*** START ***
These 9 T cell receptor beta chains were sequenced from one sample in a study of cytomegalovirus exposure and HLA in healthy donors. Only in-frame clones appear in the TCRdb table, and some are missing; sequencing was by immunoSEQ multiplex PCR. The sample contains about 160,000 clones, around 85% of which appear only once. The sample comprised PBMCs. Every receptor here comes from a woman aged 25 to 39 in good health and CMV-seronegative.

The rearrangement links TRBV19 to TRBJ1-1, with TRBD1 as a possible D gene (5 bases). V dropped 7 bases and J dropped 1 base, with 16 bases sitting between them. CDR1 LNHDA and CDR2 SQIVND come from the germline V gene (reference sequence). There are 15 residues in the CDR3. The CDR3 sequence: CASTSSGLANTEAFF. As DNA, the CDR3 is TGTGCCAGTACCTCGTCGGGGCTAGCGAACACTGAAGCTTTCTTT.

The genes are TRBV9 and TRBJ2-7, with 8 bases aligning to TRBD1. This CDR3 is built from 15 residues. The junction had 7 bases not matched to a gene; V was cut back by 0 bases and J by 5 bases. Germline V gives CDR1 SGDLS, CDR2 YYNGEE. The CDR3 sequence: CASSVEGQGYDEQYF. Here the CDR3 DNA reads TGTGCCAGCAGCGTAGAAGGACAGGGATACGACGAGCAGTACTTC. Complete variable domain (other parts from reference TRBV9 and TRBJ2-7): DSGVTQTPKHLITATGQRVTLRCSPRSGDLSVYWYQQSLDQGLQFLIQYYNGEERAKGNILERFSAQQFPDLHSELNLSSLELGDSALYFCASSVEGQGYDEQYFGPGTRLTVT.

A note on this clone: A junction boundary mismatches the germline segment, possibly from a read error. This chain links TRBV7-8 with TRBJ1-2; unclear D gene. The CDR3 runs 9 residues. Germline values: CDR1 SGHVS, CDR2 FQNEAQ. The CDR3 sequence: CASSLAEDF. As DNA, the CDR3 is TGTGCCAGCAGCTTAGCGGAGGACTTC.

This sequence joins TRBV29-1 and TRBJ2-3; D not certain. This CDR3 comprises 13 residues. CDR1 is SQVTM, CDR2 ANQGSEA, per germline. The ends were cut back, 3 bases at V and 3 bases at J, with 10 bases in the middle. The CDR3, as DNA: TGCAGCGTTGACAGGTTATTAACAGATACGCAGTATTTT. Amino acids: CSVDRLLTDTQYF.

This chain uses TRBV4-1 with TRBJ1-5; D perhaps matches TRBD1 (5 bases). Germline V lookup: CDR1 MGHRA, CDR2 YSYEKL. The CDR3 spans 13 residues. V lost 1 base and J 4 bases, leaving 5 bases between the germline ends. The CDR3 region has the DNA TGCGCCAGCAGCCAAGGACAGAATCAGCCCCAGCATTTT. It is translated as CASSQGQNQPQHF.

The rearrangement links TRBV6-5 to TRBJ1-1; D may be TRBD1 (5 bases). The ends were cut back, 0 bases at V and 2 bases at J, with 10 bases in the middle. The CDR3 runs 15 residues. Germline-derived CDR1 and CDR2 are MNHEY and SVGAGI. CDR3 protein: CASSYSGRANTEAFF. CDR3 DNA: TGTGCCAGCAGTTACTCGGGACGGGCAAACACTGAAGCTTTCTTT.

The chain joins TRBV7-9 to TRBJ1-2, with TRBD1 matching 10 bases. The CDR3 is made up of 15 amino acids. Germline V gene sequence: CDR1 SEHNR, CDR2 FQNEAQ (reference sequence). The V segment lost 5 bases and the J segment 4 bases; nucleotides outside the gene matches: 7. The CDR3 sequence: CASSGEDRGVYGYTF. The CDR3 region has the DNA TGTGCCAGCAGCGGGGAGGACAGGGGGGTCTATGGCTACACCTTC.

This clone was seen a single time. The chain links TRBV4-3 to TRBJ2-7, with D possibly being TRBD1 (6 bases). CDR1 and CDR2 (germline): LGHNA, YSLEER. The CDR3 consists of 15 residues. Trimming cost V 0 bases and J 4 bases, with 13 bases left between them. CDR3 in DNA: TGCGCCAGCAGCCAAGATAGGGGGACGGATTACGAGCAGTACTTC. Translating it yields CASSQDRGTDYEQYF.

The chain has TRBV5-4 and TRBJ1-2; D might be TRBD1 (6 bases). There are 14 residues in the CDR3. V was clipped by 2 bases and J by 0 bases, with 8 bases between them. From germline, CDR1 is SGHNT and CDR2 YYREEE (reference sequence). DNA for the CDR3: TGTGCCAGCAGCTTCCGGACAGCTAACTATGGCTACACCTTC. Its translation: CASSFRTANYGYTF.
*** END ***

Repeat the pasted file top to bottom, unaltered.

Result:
These 9 T cell receptor beta chains were sequenced from one sample in a study of cytomegalovirus exposure and HLA in healthy donors. Only in-frame clones appear in the TCRdb table, and some are missing; sequencing was by immunoSEQ multiplex PCR. The sample contains about 160,000 clones, around 85% of which appear only once. The sample comprised PBMCs. Every receptor here comes from a woman aged 25 to 39 in good health and CMV-seronegative.

The rearrangement links TRBV19 to TRBJ1-1, with TRBD1 as a possible D gene (5 bases). V dropped 7 bases and J dropped 1 base, with 16 bases sitting between them. CDR1 LNHDA and CDR2 SQIVND come from the germline V gene (reference sequence). There are 15 residues in the CDR3. The CDR3 sequence: CASTSSGLANTEAFF. As DNA, the CDR3 is TGTGCCAGTACCTCGTCGGGGCTAGCGAACACTGAAGCTTTCTTT.

The genes are TRBV9 and TRBJ2-7, with 8 bases aligning to TRBD1. This CDR3 is built from 15 residues. The junction had 7 bases not matched to a gene; V was cut back by 0 bases and J by 5 bases. Germline V gives CDR1 SGDLS, CDR2 YYNGEE. The CDR3 sequence: CASSVEGQGYDEQYF. Here the CDR3 DNA reads TGTGCCAGCAGCGTAGAAGGACAGGGATACGACGAGCAGTACTTC. Complete variable domain (other parts from reference TRBV9 and TRBJ2-7): DSGVTQTPKHLITATGQRVTLRCSPRSGDLSVYWYQQSLDQGLQFLIQYYNGEERAKGNILERFSAQQFPDLHSELNLSSLELGDSALYFCASSVEGQGYDEQYFGPGTRLTVT.

A note on this clone: A junction boundary mismatches the germline segment, possibly from a read error. This chain links TRBV7-8 with TRBJ1-2; unclear D gene. The CDR3 runs 9 residues. Germline values: CDR1 SGHVS, CDR2 FQNEAQ. The CDR3 sequence: CASSLAEDF. As DNA, the CDR3 is TGTGCCAGCAGCTTAGCGGAGGACTTC.

This sequence joins TRBV29-1 and TRBJ2-3; D not certain. This CDR3 comprises 13 residues. CDR1 is SQVTM, CDR2 ANQGSEA, per germline. The ends were cut back, 3 bases at V and 3 bases at J, with 10 bases in the middle. The CDR3, as DNA: TGCAGCGTTGACAGGTTATTAACAGATACGCAGTATTTT. Amino acids: CSVDRLLTDTQYF.

This chain uses TRBV4-1 with TRBJ1-5; D perhaps matches TRBD1 (5 bases). Germline V lookup: CDR1 MGHRA, CDR2 YSYEKL. The CDR3 spans 13 residues. V lost 1 base and J 4 bases, leaving 5 bases between the germline ends. The CDR3 region has the DNA TGCGCCAGCAGCCAAGGACAGAATCAGCCCCAGCATTTT. It is translated as CASSQGQNQPQHF.

The rearrangement links TRBV6-5 to TRBJ1-1; D may be TRBD1 (5 bases). The ends were cut back, 0 bases at V and 2 bases at J, with 10 bases in the middle. The CDR3 runs 15 residues. Germline-derived CDR1 and CDR2 are MNHEY and SVGAGI. CDR3 protein: CASSYSGRANTEAFF. CDR3 DNA: TGTGCCAGCAGTTACTCGGGACGGGCAAACACTGAAGCTTTCTTT.

The chain joins TRBV7-9 to TRBJ1-2, with TRBD1 matching 10 bases. The CDR3 is made up of 15 amino acids. Germline V gene sequence: CDR1 SEHNR, CDR2 FQNEAQ (reference sequence). The V segment lost 5 bases and the J segment 4 bases; nucleotides outside the gene matches: 7. The CDR3 sequence: CASSGEDRGVYGYTF. The CDR3 region has the DNA TGTGCCAGCAGCGGGGAGGACAGGGGGGTCTATGGCTACACCTTC.

This clone was seen a single time. The chain links TRBV4-3 to TRBJ2-7, with D possibly being TRBD1 (6 bases). CDR1 and CDR2 (germline): LGHNA, YSLEER. The CDR3 consists of 15 residues. Trimming cost V 0 bases and J 4 bases, with 13 bases left between them. CDR3 in DNA: TGCGCCAGCAGCCAAGATAGGGGGACGGATTACGAGCAGTACTTC. Translating it yields CASSQDRGTDYEQYF.

The chain has TRBV5-4 and TRBJ1-2; D might be TRBD1 (6 bases). There are 14 residues in the CDR3. V was clipped by 2 bases and J by 0 bases, with 8 bases between them. From germline, CDR1 is SGHNT and CDR2 YYREEE (reference sequence). DNA for the CDR3: TGTGCCAGCAGCTTCCGGACAGCTAACTATGGCTACACCTTC. Its translation: CASSFRTANYGYTF.